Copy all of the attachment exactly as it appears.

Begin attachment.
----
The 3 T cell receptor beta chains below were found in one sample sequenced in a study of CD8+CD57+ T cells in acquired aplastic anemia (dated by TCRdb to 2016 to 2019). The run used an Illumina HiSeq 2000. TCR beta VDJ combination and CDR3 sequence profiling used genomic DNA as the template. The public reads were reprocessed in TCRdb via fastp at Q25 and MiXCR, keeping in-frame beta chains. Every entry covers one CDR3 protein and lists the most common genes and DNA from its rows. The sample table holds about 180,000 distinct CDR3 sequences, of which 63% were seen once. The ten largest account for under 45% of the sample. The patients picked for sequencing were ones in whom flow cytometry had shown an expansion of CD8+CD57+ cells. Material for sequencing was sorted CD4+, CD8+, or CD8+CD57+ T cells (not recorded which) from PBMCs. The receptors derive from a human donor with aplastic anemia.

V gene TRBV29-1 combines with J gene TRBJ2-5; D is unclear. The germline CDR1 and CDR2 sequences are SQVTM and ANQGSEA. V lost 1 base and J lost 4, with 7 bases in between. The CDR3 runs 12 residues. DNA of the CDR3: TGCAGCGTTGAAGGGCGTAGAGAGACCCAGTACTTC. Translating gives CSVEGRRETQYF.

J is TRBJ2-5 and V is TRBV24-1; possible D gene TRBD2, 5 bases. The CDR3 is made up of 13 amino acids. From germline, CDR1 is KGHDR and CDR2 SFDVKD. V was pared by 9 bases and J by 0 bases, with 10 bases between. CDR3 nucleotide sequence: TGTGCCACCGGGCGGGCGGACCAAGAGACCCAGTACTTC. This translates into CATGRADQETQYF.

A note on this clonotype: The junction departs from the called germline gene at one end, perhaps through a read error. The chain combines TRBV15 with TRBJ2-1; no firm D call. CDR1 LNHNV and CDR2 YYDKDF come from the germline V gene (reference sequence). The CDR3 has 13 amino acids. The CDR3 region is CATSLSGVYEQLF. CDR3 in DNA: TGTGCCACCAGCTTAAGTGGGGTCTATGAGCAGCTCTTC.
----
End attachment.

The 3 T cell receptor beta chains below were found in one sample sequenced in a study of CD8+CD57+ T cells in acquired aplastic anemia (dated by TCRdb to 2016 to 2019). The run used an Illumina HiSeq 2000. TCR beta VDJ combination and CDR3 sequence profiling used genomic DNA as the template. The public reads were reprocessed in TCRdb via fastp at Q25 and MiXCR, keeping in-frame beta chains. Every entry covers one CDR3 protein and lists the most common genes and DNA from its rows. The sample table holds about 180,000 distinct CDR3 sequences, of which 63% were seen once. The ten largest account for under 45% of the sample. The patients picked for sequencing were ones in whom flow cytometry had shown an expansion of CD8+CD57+ cells. Material for sequencing was sorted CD4+, CD8+, or CD8+CD57+ T cells (not recorded which) from PBMCs. The receptors derive from a human donor with aplastic anemia.

V gene TRBV29-1 combines with J gene TRBJ2-5; D is unclear. The germline CDR1 and CDR2 sequences are SQVTM and ANQGSEA. V lost 1 base and J lost 4, with 7 bases in between. The CDR3 runs 12 residues. DNA of the CDR3: TGCAGCGTTGAAGGGCGTAGAGAGACCCAGTACTTC. Translating gives CSVEGRRETQYF.

J is TRBJ2-5 and V is TRBV24-1; possible D gene TRBD2, 5 bases. The CDR3 is made up of 13 amino acids. From germline, CDR1 is KGHDR and CDR2 SFDVKD. V was pared by 9 bases and J by 0 bases, with 10 bases between. CDR3 nucleotide sequence: TGTGCCACCGGGCGGGCGGACCAAGAGACCCAGTACTTC. This translates into CATGRADQETQYF.

A note on this clonotype: The junction departs from the called germline gene at one end, perhaps through a read error. The chain combines TRBV15 with TRBJ2-1; no firm D call. CDR1 LNHNV and CDR2 YYDKDF come from the germline V gene (reference sequence). The CDR3 has 13 amino acids. The CDR3 region is CATSLSGVYEQLF. CDR3 in DNA: TGTGCCACCAGCTTAAGTGGGGTCTATGAGCAGCTCTTC.